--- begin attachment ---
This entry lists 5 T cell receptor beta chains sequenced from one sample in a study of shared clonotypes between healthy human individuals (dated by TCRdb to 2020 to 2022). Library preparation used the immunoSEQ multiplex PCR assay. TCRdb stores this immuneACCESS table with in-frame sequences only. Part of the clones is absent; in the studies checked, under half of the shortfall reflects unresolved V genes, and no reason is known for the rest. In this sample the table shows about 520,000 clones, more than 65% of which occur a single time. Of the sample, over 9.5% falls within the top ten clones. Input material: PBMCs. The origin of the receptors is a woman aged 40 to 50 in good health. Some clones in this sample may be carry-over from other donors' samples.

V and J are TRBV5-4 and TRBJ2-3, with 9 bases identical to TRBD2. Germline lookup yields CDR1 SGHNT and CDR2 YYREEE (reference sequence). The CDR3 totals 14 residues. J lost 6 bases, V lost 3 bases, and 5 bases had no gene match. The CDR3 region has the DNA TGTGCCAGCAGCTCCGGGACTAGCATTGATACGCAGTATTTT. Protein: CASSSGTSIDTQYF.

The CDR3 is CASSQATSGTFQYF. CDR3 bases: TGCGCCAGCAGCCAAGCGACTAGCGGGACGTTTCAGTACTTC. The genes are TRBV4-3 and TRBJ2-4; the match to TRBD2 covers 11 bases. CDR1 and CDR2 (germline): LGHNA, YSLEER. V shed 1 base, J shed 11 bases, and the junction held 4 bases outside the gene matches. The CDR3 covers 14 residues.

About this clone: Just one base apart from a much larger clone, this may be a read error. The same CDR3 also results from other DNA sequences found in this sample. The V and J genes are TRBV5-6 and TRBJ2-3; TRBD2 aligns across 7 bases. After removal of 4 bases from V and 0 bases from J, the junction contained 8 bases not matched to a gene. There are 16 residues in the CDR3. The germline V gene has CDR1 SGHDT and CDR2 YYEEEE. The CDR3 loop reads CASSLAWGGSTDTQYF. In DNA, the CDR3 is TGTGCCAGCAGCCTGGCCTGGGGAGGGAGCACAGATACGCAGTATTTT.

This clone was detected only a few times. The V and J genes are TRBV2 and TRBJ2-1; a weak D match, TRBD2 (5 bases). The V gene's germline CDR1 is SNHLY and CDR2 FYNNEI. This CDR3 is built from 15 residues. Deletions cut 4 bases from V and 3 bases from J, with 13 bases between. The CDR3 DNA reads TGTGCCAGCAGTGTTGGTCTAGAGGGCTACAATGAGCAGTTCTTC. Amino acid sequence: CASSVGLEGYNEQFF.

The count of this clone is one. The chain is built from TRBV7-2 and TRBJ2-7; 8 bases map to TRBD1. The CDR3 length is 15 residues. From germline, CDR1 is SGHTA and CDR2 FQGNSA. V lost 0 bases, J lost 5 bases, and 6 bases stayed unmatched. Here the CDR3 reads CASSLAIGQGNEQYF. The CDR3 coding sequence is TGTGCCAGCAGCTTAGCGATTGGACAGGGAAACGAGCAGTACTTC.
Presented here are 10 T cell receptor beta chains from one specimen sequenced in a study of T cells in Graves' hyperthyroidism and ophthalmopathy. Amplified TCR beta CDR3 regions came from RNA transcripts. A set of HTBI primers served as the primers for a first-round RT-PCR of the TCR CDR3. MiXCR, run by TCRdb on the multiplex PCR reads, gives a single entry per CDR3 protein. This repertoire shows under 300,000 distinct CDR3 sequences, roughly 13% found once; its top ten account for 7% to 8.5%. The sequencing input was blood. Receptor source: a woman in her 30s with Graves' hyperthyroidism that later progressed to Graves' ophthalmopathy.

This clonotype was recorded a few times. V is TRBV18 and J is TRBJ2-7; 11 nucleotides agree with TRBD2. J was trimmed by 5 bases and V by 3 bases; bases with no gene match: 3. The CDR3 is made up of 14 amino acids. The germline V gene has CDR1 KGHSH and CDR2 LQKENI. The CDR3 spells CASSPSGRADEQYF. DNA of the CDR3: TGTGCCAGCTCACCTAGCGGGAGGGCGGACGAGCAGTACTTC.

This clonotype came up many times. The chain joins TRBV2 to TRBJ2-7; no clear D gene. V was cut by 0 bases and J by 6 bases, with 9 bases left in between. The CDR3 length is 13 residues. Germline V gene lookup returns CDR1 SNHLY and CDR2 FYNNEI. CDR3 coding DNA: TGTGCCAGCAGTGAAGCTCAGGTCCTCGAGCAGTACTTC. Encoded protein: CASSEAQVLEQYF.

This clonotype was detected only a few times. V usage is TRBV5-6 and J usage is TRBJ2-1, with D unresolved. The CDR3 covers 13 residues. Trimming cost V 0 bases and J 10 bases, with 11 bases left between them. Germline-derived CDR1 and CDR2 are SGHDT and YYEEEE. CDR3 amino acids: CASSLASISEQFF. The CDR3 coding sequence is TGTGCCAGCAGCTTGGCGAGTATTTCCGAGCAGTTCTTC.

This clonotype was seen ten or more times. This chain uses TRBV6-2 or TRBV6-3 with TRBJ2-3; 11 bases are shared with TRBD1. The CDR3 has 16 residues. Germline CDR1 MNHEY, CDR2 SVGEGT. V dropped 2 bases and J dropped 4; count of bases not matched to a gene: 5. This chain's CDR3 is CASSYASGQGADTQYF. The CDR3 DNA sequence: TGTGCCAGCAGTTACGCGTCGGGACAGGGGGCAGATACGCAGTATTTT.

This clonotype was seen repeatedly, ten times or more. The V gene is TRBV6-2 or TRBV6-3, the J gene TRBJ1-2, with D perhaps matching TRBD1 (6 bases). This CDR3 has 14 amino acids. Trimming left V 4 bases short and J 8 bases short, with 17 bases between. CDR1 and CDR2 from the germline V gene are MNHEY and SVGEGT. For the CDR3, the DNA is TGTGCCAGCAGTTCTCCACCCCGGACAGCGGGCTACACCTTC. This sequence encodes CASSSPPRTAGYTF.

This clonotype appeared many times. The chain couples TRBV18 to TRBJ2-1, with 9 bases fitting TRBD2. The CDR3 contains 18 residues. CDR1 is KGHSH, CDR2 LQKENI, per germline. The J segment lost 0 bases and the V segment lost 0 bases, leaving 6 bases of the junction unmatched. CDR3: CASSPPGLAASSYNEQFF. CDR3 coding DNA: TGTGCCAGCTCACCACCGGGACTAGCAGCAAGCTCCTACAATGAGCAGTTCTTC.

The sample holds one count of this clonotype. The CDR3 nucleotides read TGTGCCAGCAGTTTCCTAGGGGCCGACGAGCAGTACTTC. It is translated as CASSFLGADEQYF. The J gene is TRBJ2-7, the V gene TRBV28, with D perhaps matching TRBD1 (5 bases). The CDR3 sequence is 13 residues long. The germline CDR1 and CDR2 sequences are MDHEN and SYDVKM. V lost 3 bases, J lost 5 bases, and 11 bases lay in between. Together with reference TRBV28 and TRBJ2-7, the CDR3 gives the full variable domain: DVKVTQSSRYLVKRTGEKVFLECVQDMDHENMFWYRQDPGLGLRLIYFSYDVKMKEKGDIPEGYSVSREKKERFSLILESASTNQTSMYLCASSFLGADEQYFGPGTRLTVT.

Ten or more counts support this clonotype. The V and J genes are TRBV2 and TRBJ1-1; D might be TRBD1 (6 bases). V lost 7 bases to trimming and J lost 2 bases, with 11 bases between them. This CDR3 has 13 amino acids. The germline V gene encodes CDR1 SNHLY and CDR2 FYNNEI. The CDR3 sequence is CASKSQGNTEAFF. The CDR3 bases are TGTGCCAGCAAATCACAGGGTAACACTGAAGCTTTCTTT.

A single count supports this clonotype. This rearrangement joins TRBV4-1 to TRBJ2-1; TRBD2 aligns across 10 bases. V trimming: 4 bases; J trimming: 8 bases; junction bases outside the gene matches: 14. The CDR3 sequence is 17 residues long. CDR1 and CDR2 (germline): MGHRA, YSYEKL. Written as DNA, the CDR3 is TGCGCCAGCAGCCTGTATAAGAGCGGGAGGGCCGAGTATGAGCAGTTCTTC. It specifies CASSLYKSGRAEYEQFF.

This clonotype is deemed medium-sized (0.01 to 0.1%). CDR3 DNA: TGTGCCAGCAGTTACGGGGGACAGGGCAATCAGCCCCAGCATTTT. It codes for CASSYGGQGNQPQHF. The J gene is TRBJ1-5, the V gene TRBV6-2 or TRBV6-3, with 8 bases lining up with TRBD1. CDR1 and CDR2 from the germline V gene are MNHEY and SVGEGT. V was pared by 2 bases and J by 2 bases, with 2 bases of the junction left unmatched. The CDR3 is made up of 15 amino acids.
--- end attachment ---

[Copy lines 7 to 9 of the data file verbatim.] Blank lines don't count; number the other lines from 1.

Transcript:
Presented here are 10 T cell receptor beta chains from one specimen sequenced in a study of T cells in Graves' hyperthyroidism and ophthalmopathy. Amplified TCR beta CDR3 regions came from RNA transcripts. A set of HTBI primers served as the primers for a first-round RT-PCR of the TCR CDR3. MiXCR, run by TCRdb on the multiplex PCR reads, gives a single entry per CDR3 protein. This repertoire shows under 300,000 distinct CDR3 sequences, roughly 13% found once; its top ten account for 7% to 8.5%. The sequencing input was blood. Receptor source: a woman in her 30s with Graves' hyperthyroidism that later progressed to Graves' ophthalmopathy.

This clonotype was recorded a few times. V is TRBV18 and J is TRBJ2-7; 11 nucleotides agree with TRBD2. J was trimmed by 5 bases and V by 3 bases; bases with no gene match: 3. The CDR3 is made up of 14 amino acids. The germline V gene has CDR1 KGHSH and CDR2 LQKENI. The CDR3 spells CASSPSGRADEQYF. DNA of the CDR3: TGTGCCAGCTCACCTAGCGGGAGGGCGGACGAGCAGTACTTC.

This clonotype came up many times. The chain joins TRBV2 to TRBJ2-7; no clear D gene. V was cut by 0 bases and J by 6 bases, with 9 bases left in between. The CDR3 length is 13 residues. Germline V gene lookup returns CDR1 SNHLY and CDR2 FYNNEI. CDR3 coding DNA: TGTGCCAGCAGTGAAGCTCAGGTCCTCGAGCAGTACTTC. Encoded protein: CASSEAQVLEQYF.